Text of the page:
Fitness Advice for the Middle-Aged

Written by Paul Wolf

fitness routines for playing all sorts of sportsWe're strapping our surfboards to the roof rack, jumping on our mountain bikes and lacing up the hiking boots. A generation gears up for a fitness-filled retirement.

The generation that started the running boom and the aerobics revolution will redefine retirement.

For many in the next wave of retirees, work will be replaced by working out. Instead of a social life built around bridge games and early-bird specials, sports and serious competition brings the new breed of retirees together.

"Fitness is the center of my lifestyle," says Hansi Rigney, a recent retiree and devoted race walker from California. The races she walks both locally and out of state are an opportunity to compete and catch up with friends who share a passion for her sport.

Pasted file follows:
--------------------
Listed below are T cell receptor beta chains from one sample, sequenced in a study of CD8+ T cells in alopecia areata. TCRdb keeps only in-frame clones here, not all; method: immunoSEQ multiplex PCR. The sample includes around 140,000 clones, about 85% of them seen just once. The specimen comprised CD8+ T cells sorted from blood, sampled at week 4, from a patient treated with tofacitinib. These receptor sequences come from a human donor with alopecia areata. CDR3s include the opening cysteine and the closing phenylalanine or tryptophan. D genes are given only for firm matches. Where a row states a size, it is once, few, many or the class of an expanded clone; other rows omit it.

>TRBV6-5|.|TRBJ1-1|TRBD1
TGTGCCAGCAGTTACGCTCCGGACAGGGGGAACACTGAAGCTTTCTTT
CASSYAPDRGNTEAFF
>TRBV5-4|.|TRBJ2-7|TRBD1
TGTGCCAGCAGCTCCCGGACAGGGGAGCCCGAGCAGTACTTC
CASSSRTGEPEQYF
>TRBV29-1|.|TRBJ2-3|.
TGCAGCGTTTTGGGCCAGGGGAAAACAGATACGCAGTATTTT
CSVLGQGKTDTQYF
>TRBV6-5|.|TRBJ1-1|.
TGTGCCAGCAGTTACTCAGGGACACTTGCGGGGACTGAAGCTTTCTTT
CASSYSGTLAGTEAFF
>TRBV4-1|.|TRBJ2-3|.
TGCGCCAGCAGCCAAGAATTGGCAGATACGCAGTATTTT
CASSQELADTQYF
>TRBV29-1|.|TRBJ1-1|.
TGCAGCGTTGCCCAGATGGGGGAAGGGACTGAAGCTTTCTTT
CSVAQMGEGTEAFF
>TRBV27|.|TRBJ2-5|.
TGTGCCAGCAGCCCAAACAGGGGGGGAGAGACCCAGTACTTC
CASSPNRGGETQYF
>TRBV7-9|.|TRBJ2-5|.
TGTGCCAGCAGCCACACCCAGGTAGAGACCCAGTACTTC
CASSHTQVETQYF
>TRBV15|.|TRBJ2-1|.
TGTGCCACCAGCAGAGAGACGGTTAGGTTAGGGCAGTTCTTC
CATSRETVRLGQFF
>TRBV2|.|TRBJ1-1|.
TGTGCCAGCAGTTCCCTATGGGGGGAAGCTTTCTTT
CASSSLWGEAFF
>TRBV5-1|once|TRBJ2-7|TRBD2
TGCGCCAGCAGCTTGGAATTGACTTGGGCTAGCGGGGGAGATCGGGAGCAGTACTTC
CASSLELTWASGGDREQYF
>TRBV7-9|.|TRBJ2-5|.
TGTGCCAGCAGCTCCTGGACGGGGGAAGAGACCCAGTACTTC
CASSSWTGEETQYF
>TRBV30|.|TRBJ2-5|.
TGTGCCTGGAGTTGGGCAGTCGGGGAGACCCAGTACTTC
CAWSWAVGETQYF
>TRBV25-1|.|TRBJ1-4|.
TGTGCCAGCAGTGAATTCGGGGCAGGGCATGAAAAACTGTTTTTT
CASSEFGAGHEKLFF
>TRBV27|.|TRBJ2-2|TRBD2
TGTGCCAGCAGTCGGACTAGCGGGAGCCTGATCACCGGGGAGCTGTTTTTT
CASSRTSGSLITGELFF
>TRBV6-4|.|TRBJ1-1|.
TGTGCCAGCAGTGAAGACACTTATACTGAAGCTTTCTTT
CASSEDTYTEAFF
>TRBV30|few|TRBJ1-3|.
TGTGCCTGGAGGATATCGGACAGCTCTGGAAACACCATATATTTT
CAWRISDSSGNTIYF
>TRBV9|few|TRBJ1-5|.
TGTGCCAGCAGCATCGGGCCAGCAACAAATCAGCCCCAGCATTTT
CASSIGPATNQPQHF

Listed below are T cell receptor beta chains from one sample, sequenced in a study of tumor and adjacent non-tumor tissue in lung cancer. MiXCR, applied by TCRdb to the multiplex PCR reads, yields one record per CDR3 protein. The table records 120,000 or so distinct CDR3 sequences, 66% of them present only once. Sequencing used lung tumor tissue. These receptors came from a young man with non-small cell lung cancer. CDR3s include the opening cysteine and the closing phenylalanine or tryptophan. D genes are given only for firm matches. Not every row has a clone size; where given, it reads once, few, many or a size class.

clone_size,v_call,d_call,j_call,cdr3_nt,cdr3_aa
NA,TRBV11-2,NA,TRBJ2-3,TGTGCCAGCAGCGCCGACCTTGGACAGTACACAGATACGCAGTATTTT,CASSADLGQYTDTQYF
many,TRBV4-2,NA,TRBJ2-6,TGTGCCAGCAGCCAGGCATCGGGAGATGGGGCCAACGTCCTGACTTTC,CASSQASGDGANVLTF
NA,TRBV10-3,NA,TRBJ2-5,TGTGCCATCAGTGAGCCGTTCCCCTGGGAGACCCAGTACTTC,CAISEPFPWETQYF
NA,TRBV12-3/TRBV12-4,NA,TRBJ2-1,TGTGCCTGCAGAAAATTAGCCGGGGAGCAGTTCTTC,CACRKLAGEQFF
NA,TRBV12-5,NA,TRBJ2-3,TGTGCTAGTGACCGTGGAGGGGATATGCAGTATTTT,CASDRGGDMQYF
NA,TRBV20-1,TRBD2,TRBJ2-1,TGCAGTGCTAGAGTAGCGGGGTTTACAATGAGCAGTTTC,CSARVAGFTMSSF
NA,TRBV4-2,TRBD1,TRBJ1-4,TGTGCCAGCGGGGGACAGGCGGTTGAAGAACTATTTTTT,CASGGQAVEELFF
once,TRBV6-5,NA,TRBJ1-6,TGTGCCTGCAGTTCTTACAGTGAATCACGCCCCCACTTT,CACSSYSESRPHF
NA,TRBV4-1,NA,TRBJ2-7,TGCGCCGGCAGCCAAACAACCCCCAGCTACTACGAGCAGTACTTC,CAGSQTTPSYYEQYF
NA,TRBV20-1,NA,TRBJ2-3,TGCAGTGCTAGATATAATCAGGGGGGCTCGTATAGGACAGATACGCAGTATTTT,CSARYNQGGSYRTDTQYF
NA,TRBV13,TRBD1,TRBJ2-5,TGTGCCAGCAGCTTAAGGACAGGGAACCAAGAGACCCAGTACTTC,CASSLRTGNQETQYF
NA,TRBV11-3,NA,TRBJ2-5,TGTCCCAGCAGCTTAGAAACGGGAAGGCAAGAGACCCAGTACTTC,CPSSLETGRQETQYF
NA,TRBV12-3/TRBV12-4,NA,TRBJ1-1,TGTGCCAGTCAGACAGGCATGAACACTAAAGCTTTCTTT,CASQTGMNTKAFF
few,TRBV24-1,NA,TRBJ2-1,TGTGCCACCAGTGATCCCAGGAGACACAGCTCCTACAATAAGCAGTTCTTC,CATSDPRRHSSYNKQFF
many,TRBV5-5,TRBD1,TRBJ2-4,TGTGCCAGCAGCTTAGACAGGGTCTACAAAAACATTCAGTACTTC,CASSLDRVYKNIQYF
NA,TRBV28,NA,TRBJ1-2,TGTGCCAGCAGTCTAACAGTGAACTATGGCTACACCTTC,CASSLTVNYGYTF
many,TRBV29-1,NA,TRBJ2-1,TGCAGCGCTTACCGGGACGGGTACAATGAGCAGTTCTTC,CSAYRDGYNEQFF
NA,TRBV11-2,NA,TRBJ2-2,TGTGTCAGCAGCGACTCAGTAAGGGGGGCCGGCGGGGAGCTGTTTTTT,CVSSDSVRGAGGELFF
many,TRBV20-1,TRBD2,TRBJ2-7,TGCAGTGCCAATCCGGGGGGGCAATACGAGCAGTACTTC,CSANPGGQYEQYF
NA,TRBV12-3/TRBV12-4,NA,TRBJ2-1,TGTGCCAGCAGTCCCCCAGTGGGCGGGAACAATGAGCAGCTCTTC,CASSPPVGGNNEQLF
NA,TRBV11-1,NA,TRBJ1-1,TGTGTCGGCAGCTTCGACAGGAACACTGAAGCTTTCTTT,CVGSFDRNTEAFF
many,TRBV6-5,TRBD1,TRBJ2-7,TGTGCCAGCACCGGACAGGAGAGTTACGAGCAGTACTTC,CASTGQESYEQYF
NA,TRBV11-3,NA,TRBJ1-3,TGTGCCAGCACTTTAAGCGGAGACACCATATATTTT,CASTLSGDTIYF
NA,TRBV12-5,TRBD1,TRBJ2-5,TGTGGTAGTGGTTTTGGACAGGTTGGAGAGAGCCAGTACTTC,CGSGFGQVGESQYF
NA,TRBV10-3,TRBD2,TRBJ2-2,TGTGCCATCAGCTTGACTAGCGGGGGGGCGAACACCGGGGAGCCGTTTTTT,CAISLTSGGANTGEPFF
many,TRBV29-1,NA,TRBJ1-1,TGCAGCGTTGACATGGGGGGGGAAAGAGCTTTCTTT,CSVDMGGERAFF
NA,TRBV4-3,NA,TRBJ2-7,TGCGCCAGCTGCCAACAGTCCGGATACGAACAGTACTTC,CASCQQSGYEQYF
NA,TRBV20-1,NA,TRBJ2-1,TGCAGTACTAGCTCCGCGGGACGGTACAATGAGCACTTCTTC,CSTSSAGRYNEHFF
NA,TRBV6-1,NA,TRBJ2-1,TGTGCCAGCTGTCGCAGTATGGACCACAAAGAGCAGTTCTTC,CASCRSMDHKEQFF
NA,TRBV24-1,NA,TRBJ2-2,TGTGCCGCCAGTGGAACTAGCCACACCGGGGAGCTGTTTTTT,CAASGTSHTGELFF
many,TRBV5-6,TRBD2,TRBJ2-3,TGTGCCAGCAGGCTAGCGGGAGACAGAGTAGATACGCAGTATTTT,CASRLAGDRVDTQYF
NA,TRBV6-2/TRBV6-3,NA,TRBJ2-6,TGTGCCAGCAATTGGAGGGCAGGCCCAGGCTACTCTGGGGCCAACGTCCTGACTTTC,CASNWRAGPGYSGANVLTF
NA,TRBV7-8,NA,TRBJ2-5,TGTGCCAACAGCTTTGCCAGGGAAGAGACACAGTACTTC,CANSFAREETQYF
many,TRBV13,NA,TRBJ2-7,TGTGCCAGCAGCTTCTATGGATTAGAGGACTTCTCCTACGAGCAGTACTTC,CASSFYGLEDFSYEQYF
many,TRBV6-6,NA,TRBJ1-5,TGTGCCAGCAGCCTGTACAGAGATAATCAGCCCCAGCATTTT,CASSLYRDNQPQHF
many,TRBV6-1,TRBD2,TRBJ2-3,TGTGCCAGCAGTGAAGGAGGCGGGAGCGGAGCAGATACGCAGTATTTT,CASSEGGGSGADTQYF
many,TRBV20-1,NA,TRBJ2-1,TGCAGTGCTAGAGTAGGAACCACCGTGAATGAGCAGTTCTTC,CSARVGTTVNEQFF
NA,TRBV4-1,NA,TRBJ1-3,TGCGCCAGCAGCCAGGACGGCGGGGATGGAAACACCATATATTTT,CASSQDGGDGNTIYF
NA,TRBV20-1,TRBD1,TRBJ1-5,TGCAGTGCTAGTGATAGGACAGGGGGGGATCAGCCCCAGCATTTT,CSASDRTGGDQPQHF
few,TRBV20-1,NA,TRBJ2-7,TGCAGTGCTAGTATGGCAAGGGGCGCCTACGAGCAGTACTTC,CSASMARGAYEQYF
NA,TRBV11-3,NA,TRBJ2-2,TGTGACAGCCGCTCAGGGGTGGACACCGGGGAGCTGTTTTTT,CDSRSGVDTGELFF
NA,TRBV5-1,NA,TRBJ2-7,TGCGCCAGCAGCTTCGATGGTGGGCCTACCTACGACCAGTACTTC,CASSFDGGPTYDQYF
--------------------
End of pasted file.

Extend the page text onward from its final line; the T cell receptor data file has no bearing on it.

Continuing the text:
Right now we may be weekend warriors, battling the bulge on the tennis court, in the surf and on our bikes. But in the coming years, many of us will cut back on work or cut it out altogether, giving us the free time to do more of what we want to do. And like a kid in a candy store, many of us will bite off more than we can chew.

Say you were retiring next month, and you suddenly have time to do those long hikes you've been dreaming about. You start hitting the treadmill on a steep incline for 25 minutes a day just one week before your first big hike. Big mistake, says Doug McKee, a personal trainer in San Francisco. "That approach might work with a 25-year-old, whose body can handle a [six-hour] surprise when it comes." But you have to be better prepared. 

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